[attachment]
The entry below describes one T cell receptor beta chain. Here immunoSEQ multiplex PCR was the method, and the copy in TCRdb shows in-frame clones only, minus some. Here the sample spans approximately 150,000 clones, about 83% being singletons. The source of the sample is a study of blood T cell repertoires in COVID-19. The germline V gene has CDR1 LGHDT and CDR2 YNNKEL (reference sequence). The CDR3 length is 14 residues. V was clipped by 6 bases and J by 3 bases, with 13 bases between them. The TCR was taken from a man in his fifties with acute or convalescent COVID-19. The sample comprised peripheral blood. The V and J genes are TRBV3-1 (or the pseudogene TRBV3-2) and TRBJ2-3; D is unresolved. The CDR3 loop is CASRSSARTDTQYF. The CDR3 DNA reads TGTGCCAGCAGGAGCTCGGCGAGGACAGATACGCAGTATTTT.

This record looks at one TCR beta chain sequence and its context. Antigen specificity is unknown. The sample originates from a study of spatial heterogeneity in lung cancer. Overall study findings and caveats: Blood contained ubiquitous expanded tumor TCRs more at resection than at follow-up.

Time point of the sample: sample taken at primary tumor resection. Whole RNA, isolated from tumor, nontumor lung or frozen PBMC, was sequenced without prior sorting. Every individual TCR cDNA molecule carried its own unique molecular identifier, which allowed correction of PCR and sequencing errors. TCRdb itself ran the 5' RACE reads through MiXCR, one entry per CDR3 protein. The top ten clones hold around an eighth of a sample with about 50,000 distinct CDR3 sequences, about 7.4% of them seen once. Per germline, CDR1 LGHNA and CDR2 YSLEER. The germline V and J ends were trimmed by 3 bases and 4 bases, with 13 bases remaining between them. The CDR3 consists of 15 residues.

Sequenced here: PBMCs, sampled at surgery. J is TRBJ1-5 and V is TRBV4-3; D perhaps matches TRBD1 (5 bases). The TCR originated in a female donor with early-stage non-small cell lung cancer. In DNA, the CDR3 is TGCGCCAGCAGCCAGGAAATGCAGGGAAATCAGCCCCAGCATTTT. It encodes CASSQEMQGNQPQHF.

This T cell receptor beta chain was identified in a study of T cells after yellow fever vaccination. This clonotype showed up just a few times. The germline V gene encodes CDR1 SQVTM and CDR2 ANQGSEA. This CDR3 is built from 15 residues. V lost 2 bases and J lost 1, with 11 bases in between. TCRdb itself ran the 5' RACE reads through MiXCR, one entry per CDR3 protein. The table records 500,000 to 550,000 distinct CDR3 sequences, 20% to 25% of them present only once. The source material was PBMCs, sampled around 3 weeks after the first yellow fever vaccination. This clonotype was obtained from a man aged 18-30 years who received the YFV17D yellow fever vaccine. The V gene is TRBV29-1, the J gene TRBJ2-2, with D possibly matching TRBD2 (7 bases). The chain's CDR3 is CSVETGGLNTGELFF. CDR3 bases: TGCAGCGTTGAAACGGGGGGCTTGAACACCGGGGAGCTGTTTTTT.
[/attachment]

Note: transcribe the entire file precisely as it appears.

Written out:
The entry below describes one T cell receptor beta chain. Here immunoSEQ multiplex PCR was the method, and the copy in TCRdb shows in-frame clones only, minus some. Here the sample spans approximately 150,000 clones, about 83% being singletons. The source of the sample is a study of blood T cell repertoires in COVID-19. The germline V gene has CDR1 LGHDT and CDR2 YNNKEL (reference sequence). The CDR3 length is 14 residues. V was clipped by 6 bases and J by 3 bases, with 13 bases between them. The TCR was taken from a man in his fifties with acute or convalescent COVID-19. The sample comprised peripheral blood. The V and J genes are TRBV3-1 (or the pseudogene TRBV3-2) and TRBJ2-3; D is unresolved. The CDR3 loop is CASRSSARTDTQYF. The CDR3 DNA reads TGTGCCAGCAGGAGCTCGGCGAGGACAGATACGCAGTATTTT.

This record looks at one TCR beta chain sequence and its context. Antigen specificity is unknown. The sample originates from a study of spatial heterogeneity in lung cancer. Overall study findings and caveats: Blood contained ubiquitous expanded tumor TCRs more at resection than at follow-up.

Time point of the sample: sample taken at primary tumor resection. Whole RNA, isolated from tumor, nontumor lung or frozen PBMC, was sequenced without prior sorting. Every individual TCR cDNA molecule carried its own unique molecular identifier, which allowed correction of PCR and sequencing errors. TCRdb itself ran the 5' RACE reads through MiXCR, one entry per CDR3 protein. The top ten clones hold around an eighth of a sample with about 50,000 distinct CDR3 sequences, about 7.4% of them seen once. Per germline, CDR1 LGHNA and CDR2 YSLEER. The germline V and J ends were trimmed by 3 bases and 4 bases, with 13 bases remaining between them. The CDR3 consists of 15 residues.

Sequenced here: PBMCs, sampled at surgery. J is TRBJ1-5 and V is TRBV4-3; D perhaps matches TRBD1 (5 bases). The TCR originated in a female donor with early-stage non-small cell lung cancer. In DNA, the CDR3 is TGCGCCAGCAGCCAGGAAATGCAGGGAAATCAGCCCCAGCATTTT. It encodes CASSQEMQGNQPQHF.

This T cell receptor beta chain was identified in a study of T cells after yellow fever vaccination. This clonotype showed up just a few times. The germline V gene encodes CDR1 SQVTM and CDR2 ANQGSEA. This CDR3 is built from 15 residues. V lost 2 bases and J lost 1, with 11 bases in between. TCRdb itself ran the 5' RACE reads through MiXCR, one entry per CDR3 protein. The table records 500,000 to 550,000 distinct CDR3 sequences, 20% to 25% of them present only once. The source material was PBMCs, sampled around 3 weeks after the first yellow fever vaccination. This clonotype was obtained from a man aged 18-30 years who received the YFV17D yellow fever vaccine. The V gene is TRBV29-1, the J gene TRBJ2-2, with D possibly matching TRBD2 (7 bases). The chain's CDR3 is CSVETGGLNTGELFF. CDR3 bases: TGCAGCGTTGAAACGGGGGGCTTGAACACCGGGGAGCTGTTTTTT.